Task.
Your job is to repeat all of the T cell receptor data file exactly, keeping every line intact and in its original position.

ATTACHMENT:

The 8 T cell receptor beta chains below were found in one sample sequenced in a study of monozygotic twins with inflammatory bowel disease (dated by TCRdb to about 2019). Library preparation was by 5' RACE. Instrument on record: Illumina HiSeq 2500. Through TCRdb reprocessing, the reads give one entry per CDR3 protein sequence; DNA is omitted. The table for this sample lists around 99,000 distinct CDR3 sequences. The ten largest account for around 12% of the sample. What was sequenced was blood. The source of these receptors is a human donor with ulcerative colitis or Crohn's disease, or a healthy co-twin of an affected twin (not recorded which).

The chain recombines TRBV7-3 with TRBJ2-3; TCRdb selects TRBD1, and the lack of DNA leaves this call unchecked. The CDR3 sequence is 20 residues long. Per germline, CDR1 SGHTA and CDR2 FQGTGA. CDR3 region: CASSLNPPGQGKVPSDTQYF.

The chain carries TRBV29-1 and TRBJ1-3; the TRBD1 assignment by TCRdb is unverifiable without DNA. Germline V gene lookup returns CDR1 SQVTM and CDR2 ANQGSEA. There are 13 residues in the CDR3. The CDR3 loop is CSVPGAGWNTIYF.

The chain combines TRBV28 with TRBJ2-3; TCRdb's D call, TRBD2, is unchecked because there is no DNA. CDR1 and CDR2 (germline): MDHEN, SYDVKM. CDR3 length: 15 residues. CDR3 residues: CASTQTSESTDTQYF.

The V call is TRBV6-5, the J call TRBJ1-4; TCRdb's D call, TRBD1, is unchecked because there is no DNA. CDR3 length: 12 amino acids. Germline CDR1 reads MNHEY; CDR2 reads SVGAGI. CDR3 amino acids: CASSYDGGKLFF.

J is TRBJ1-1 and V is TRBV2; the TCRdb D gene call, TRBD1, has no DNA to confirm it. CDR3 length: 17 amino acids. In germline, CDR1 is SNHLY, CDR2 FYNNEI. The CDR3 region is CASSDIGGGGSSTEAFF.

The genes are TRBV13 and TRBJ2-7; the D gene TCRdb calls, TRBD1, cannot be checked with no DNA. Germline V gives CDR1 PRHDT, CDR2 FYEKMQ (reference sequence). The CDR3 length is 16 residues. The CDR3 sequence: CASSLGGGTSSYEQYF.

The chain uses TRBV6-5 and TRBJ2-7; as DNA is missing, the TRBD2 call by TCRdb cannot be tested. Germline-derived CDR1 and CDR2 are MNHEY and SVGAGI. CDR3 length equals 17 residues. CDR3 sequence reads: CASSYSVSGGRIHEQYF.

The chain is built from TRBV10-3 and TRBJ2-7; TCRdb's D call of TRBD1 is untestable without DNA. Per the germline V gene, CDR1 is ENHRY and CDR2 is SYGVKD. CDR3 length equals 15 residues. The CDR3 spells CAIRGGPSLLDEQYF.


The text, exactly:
The 8 T cell receptor beta chains below were found in one sample sequenced in a study of monozygotic twins with inflammatory bowel disease (dated by TCRdb to about 2019). Library preparation was by 5' RACE. Instrument on record: Illumina HiSeq 2500. Through TCRdb reprocessing, the reads give one entry per CDR3 protein sequence; DNA is omitted. The table for this sample lists around 99,000 distinct CDR3 sequences. The ten largest account for around 12% of the sample. What was sequenced was blood. The source of these receptors is a human donor with ulcerative colitis or Crohn's disease, or a healthy co-twin of an affected twin (not recorded which).

The chain recombines TRBV7-3 with TRBJ2-3; TCRdb selects TRBD1, and the lack of DNA leaves this call unchecked. The CDR3 sequence is 20 residues long. Per germline, CDR1 SGHTA and CDR2 FQGTGA. CDR3 region: CASSLNPPGQGKVPSDTQYF.

The chain carries TRBV29-1 and TRBJ1-3; the TRBD1 assignment by TCRdb is unverifiable without DNA. Germline V gene lookup returns CDR1 SQVTM and CDR2 ANQGSEA. There are 13 residues in the CDR3. The CDR3 loop is CSVPGAGWNTIYF.

The chain combines TRBV28 with TRBJ2-3; TCRdb's D call, TRBD2, is unchecked because there is no DNA. CDR1 and CDR2 (germline): MDHEN, SYDVKM. CDR3 length: 15 residues. CDR3 residues: CASTQTSESTDTQYF.

The V call is TRBV6-5, the J call TRBJ1-4; TCRdb's D call, TRBD1, is unchecked because there is no DNA. CDR3 length: 12 amino acids. Germline CDR1 reads MNHEY; CDR2 reads SVGAGI. CDR3 amino acids: CASSYDGGKLFF.

J is TRBJ1-1 and V is TRBV2; the TCRdb D gene call, TRBD1, has no DNA to confirm it. CDR3 length: 17 amino acids. In germline, CDR1 is SNHLY, CDR2 FYNNEI. The CDR3 region is CASSDIGGGGSSTEAFF.

The genes are TRBV13 and TRBJ2-7; the D gene TCRdb calls, TRBD1, cannot be checked with no DNA. Germline V gives CDR1 PRHDT, CDR2 FYEKMQ (reference sequence). The CDR3 length is 16 residues. The CDR3 sequence: CASSLGGGTSSYEQYF.

The chain uses TRBV6-5 and TRBJ2-7; as DNA is missing, the TRBD2 call by TCRdb cannot be tested. Germline-derived CDR1 and CDR2 are MNHEY and SVGAGI. CDR3 length equals 17 residues. CDR3 sequence reads: CASSYSVSGGRIHEQYF.

The chain is built from TRBV10-3 and TRBJ2-7; TCRdb's D call of TRBD1 is untestable without DNA. Per the germline V gene, CDR1 is ENHRY and CDR2 is SYGVKD. CDR3 length equals 15 residues. The CDR3 spells CAIRGGPSLLDEQYF.